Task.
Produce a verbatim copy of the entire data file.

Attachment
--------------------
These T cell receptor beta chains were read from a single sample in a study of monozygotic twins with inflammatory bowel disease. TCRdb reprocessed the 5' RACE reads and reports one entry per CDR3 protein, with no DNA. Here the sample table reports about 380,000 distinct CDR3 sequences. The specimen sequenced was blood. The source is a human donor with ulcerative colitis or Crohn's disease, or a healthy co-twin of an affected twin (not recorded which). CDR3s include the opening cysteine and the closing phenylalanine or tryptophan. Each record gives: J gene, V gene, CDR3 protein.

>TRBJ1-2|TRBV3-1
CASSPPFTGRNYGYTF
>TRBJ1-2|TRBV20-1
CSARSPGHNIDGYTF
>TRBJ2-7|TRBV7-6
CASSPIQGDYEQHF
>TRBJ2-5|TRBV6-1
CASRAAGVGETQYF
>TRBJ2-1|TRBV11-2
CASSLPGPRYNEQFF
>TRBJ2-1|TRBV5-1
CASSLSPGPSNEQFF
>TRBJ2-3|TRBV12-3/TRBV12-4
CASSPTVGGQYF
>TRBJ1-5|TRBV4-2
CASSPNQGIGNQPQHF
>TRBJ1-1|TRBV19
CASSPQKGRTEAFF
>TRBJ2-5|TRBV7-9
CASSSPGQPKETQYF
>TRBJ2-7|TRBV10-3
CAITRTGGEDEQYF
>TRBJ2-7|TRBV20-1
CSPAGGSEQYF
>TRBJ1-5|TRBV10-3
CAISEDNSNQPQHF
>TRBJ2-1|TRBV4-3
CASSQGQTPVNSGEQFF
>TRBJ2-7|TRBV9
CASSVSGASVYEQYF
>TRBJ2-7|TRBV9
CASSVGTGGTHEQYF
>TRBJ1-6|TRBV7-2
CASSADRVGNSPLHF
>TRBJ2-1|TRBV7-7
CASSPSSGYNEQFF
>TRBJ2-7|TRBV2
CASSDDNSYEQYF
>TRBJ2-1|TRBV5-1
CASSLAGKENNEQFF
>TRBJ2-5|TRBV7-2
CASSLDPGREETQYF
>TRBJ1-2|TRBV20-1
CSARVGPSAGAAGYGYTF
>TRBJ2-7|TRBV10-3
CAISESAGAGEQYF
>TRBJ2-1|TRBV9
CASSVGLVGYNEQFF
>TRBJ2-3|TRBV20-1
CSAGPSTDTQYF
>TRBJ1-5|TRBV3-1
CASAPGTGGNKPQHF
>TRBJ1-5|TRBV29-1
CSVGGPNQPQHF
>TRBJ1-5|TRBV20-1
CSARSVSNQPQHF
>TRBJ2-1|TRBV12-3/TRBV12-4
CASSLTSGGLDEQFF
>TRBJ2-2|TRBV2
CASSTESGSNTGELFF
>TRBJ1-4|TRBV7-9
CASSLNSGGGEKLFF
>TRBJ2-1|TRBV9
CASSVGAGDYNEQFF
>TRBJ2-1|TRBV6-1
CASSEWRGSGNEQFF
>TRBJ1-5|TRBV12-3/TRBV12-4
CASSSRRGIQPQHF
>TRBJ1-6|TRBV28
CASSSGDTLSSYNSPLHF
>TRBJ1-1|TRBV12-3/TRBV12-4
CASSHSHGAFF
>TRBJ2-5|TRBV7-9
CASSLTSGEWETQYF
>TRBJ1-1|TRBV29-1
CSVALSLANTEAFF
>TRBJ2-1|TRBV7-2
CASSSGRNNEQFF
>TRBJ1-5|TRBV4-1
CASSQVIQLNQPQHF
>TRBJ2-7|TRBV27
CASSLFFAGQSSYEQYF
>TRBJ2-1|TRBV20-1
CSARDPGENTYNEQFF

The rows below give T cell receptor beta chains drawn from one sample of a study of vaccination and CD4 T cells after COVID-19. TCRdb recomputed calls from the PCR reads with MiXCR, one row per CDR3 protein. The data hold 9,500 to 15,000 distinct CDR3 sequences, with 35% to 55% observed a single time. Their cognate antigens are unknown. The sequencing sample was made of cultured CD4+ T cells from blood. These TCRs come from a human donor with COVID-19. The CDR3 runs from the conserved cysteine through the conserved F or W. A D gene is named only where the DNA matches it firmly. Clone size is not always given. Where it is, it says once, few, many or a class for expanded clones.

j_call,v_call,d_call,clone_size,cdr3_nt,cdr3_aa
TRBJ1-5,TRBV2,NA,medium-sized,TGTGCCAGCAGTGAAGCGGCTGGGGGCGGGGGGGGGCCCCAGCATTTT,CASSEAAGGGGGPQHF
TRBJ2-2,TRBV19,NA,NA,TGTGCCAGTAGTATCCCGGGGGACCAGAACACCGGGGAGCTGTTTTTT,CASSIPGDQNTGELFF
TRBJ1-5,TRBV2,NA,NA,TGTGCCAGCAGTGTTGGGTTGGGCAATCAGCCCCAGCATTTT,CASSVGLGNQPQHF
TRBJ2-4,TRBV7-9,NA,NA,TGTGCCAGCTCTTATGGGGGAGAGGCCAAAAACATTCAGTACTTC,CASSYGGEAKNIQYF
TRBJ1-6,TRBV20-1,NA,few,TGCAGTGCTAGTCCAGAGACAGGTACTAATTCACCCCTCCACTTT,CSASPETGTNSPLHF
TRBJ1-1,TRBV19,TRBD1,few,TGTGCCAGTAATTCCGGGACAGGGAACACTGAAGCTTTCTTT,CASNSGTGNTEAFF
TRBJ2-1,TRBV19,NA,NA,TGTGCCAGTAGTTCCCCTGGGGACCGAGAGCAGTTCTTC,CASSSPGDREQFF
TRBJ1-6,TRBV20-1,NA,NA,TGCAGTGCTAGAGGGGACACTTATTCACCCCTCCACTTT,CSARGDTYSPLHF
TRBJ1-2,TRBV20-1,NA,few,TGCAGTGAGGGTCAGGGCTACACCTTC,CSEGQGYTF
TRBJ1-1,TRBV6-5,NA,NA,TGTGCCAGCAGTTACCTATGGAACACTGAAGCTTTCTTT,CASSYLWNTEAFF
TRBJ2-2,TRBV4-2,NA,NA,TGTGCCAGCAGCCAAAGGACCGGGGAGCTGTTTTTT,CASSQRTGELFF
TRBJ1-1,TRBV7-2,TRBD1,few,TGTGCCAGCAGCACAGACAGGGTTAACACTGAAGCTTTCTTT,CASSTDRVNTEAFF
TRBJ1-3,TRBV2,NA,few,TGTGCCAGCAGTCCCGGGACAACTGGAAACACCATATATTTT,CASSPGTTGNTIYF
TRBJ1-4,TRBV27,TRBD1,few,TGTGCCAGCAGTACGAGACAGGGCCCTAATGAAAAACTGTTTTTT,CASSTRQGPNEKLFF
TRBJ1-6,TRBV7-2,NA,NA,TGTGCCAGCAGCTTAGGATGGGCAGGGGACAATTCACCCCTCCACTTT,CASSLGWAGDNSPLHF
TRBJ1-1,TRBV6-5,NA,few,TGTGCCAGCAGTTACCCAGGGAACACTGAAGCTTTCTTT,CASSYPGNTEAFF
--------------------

These T cell receptor beta chains were read from a single sample in a study of monozygotic twins with inflammatory bowel disease. TCRdb reprocessed the 5' RACE reads and reports one entry per CDR3 protein, with no DNA. Here the sample table reports about 380,000 distinct CDR3 sequences. The specimen sequenced was blood. The source is a human donor with ulcerative colitis or Crohn's disease, or a healthy co-twin of an affected twin (not recorded which). CDR3s include the opening cysteine and the closing phenylalanine or tryptophan. Each record gives: J gene, V gene, CDR3 protein.

>TRBJ1-2|TRBV3-1
CASSPPFTGRNYGYTF
>TRBJ1-2|TRBV20-1
CSARSPGHNIDGYTF
>TRBJ2-7|TRBV7-6
CASSPIQGDYEQHF
>TRBJ2-5|TRBV6-1
CASRAAGVGETQYF
>TRBJ2-1|TRBV11-2
CASSLPGPRYNEQFF
>TRBJ2-1|TRBV5-1
CASSLSPGPSNEQFF
>TRBJ2-3|TRBV12-3/TRBV12-4
CASSPTVGGQYF
>TRBJ1-5|TRBV4-2
CASSPNQGIGNQPQHF
>TRBJ1-1|TRBV19
CASSPQKGRTEAFF
>TRBJ2-5|TRBV7-9
CASSSPGQPKETQYF
>TRBJ2-7|TRBV10-3
CAITRTGGEDEQYF
>TRBJ2-7|TRBV20-1
CSPAGGSEQYF
>TRBJ1-5|TRBV10-3
CAISEDNSNQPQHF
>TRBJ2-1|TRBV4-3
CASSQGQTPVNSGEQFF
>TRBJ2-7|TRBV9
CASSVSGASVYEQYF
>TRBJ2-7|TRBV9
CASSVGTGGTHEQYF
>TRBJ1-6|TRBV7-2
CASSADRVGNSPLHF
>TRBJ2-1|TRBV7-7
CASSPSSGYNEQFF
>TRBJ2-7|TRBV2
CASSDDNSYEQYF
>TRBJ2-1|TRBV5-1
CASSLAGKENNEQFF
>TRBJ2-5|TRBV7-2
CASSLDPGREETQYF
>TRBJ1-2|TRBV20-1
CSARVGPSAGAAGYGYTF
>TRBJ2-7|TRBV10-3
CAISESAGAGEQYF
>TRBJ2-1|TRBV9
CASSVGLVGYNEQFF
>TRBJ2-3|TRBV20-1
CSAGPSTDTQYF
>TRBJ1-5|TRBV3-1
CASAPGTGGNKPQHF
>TRBJ1-5|TRBV29-1
CSVGGPNQPQHF
>TRBJ1-5|TRBV20-1
CSARSVSNQPQHF
>TRBJ2-1|TRBV12-3/TRBV12-4
CASSLTSGGLDEQFF
>TRBJ2-2|TRBV2
CASSTESGSNTGELFF
>TRBJ1-4|TRBV7-9
CASSLNSGGGEKLFF
>TRBJ2-1|TRBV9
CASSVGAGDYNEQFF
>TRBJ2-1|TRBV6-1
CASSEWRGSGNEQFF
>TRBJ1-5|TRBV12-3/TRBV12-4
CASSSRRGIQPQHF
>TRBJ1-6|TRBV28
CASSSGDTLSSYNSPLHF
>TRBJ1-1|TRBV12-3/TRBV12-4
CASSHSHGAFF
>TRBJ2-5|TRBV7-9
CASSLTSGEWETQYF
>TRBJ1-1|TRBV29-1
CSVALSLANTEAFF
>TRBJ2-1|TRBV7-2
CASSSGRNNEQFF
>TRBJ1-5|TRBV4-1
CASSQVIQLNQPQHF
>TRBJ2-7|TRBV27
CASSLFFAGQSSYEQYF
>TRBJ2-1|TRBV20-1
CSARDPGENTYNEQFF

The rows below give T cell receptor beta chains drawn from one sample of a study of vaccination and CD4 T cells after COVID-19. TCRdb recomputed calls from the PCR reads with MiXCR, one row per CDR3 protein. The data hold 9,500 to 15,000 distinct CDR3 sequences, with 35% to 55% observed a single time. Their cognate antigens are unknown. The sequencing sample was made of cultured CD4+ T cells from blood. These TCRs come from a human donor with COVID-19. The CDR3 runs from the conserved cysteine through the conserved F or W. A D gene is named only where the DNA matches it firmly. Clone size is not always given. Where it is, it says once, few, many or a class for expanded clones.

j_call,v_call,d_call,clone_size,cdr3_nt,cdr3_aa
TRBJ1-5,TRBV2,NA,medium-sized,TGTGCCAGCAGTGAAGCGGCTGGGGGCGGGGGGGGGCCCCAGCATTTT,CASSEAAGGGGGPQHF
TRBJ2-2,TRBV19,NA,NA,TGTGCCAGTAGTATCCCGGGGGACCAGAACACCGGGGAGCTGTTTTTT,CASSIPGDQNTGELFF
TRBJ1-5,TRBV2,NA,NA,TGTGCCAGCAGTGTTGGGTTGGGCAATCAGCCCCAGCATTTT,CASSVGLGNQPQHF
TRBJ2-4,TRBV7-9,NA,NA,TGTGCCAGCTCTTATGGGGGAGAGGCCAAAAACATTCAGTACTTC,CASSYGGEAKNIQYF
TRBJ1-6,TRBV20-1,NA,few,TGCAGTGCTAGTCCAGAGACAGGTACTAATTCACCCCTCCACTTT,CSASPETGTNSPLHF
TRBJ1-1,TRBV19,TRBD1,few,TGTGCCAGTAATTCCGGGACAGGGAACACTGAAGCTTTCTTT,CASNSGTGNTEAFF
TRBJ2-1,TRBV19,NA,NA,TGTGCCAGTAGTTCCCCTGGGGACCGAGAGCAGTTCTTC,CASSSPGDREQFF
TRBJ1-6,TRBV20-1,NA,NA,TGCAGTGCTAGAGGGGACACTTATTCACCCCTCCACTTT,CSARGDTYSPLHF
TRBJ1-2,TRBV20-1,NA,few,TGCAGTGAGGGTCAGGGCTACACCTTC,CSEGQGYTF
TRBJ1-1,TRBV6-5,NA,NA,TGTGCCAGCAGTTACCTATGGAACACTGAAGCTTTCTTT,CASSYLWNTEAFF
TRBJ2-2,TRBV4-2,NA,NA,TGTGCCAGCAGCCAAAGGACCGGGGAGCTGTTTTTT,CASSQRTGELFF
TRBJ1-1,TRBV7-2,TRBD1,few,TGTGCCAGCAGCACAGACAGGGTTAACACTGAAGCTTTCTTT,CASSTDRVNTEAFF
TRBJ1-3,TRBV2,NA,few,TGTGCCAGCAGTCCCGGGACAACTGGAAACACCATATATTTT,CASSPGTTGNTIYF
TRBJ1-4,TRBV27,TRBD1,few,TGTGCCAGCAGTACGAGACAGGGCCCTAATGAAAAACTGTTTTTT,CASSTRQGPNEKLFF
TRBJ1-6,TRBV7-2,NA,NA,TGTGCCAGCAGCTTAGGATGGGCAGGGGACAATTCACCCCTCCACTTT,CASSLGWAGDNSPLHF
TRBJ1-1,TRBV6-5,NA,few,TGTGCCAGCAGTTACCCAGGGAACACTGAAGCTTTCTTT,CASSYPGNTEAFF